Low-income students of color are more likely to be victims of disreputable for-profit institutions. The worst of these programs use aggressive lead generators to misrepresent the quality of the education they offer, fail to meet basic accreditation standards, and provide degrees that lead to jobs with earnings too low for borrowers to repay their loans.
Together, these systemic injustices work to disadvantage borrowers of color — something the federal government once vowed to help combat.
Yet federal rules and regulations designed to protect students against these abuses have been largely rolled back in recent years. In particular, the borrower defense rule, which allows students to seek discharge for federal loans made to dishonest institutions, has gone largely unenforced by the Department of Education under Betsy DeVos, leaving over 80,000 borrower defense claims pending.
At the same time, the government has made a practice of garnishing federal benefits from borrowers in order to collect on delinquent loans. “Some parts of law, like taking people’s Earned Income Tax Credits and Social Security payments, shock the conscience,” said Toby Merrill, Founder and Director of the Project on Predatory Student Lending at Harvard Law School, an organization that represents low-income borrowers against for-profit schools and the Department of Education.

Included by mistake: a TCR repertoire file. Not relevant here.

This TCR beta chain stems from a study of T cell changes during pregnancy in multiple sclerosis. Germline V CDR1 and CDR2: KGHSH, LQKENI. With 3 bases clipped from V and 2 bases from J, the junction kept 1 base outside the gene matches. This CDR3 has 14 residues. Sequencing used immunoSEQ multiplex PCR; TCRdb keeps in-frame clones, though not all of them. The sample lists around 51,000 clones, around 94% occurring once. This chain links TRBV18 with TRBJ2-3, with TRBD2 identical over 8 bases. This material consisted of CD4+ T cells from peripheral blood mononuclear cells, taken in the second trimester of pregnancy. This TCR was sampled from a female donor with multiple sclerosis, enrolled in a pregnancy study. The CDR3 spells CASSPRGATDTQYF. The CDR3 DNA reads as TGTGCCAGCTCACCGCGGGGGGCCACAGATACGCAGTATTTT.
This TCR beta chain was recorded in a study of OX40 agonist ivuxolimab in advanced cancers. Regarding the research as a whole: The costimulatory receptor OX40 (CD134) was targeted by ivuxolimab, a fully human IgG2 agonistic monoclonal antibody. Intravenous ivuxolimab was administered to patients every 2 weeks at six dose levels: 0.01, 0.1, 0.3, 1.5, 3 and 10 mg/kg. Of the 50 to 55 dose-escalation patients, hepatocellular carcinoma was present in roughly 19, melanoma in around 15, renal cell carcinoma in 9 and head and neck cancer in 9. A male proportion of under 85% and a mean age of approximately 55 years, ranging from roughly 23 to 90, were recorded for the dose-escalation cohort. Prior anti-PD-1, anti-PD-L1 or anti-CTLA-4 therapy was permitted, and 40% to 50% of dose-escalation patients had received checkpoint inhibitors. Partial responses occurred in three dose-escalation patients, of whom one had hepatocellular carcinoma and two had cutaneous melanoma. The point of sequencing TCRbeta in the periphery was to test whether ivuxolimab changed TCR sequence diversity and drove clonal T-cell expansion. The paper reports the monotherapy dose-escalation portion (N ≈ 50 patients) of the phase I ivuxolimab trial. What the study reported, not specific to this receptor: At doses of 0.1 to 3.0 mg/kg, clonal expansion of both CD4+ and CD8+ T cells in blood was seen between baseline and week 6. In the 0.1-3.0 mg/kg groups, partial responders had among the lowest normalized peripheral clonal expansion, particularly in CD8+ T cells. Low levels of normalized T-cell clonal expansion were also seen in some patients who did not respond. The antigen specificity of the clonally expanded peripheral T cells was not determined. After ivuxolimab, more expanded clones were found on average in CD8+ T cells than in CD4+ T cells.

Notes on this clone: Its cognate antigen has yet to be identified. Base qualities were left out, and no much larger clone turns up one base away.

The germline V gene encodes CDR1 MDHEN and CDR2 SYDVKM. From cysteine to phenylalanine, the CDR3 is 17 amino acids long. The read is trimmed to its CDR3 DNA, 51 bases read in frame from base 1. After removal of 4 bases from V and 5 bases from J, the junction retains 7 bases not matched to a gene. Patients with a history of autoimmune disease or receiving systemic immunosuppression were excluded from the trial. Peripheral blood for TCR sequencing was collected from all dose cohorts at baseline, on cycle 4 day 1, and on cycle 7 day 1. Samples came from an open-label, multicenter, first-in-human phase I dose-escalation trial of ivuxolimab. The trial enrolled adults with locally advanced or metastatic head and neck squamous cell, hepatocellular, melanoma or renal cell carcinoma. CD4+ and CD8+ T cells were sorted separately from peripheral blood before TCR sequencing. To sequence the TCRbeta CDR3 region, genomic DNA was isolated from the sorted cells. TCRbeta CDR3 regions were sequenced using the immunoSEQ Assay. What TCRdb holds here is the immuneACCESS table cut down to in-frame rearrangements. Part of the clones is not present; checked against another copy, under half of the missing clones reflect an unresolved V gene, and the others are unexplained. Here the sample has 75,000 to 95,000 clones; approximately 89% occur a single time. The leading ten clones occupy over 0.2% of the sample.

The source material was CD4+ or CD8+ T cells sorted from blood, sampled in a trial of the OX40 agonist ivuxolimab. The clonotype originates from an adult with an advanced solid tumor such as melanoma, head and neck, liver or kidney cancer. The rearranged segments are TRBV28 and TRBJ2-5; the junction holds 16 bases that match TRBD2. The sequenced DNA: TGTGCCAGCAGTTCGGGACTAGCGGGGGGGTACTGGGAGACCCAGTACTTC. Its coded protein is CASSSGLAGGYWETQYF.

Universal loan forgiveness is just incredibly regressive. It’s not where the federal government should put that kind of money.Tamara Hiler Director of Education at Third Way
Advocates for more targeted student debt relief say that the Biden administration and federal lawmakers could have the most impact by taking measures to hold predatory schools accountable and make defrauded students whole.
In Defense of Borrowers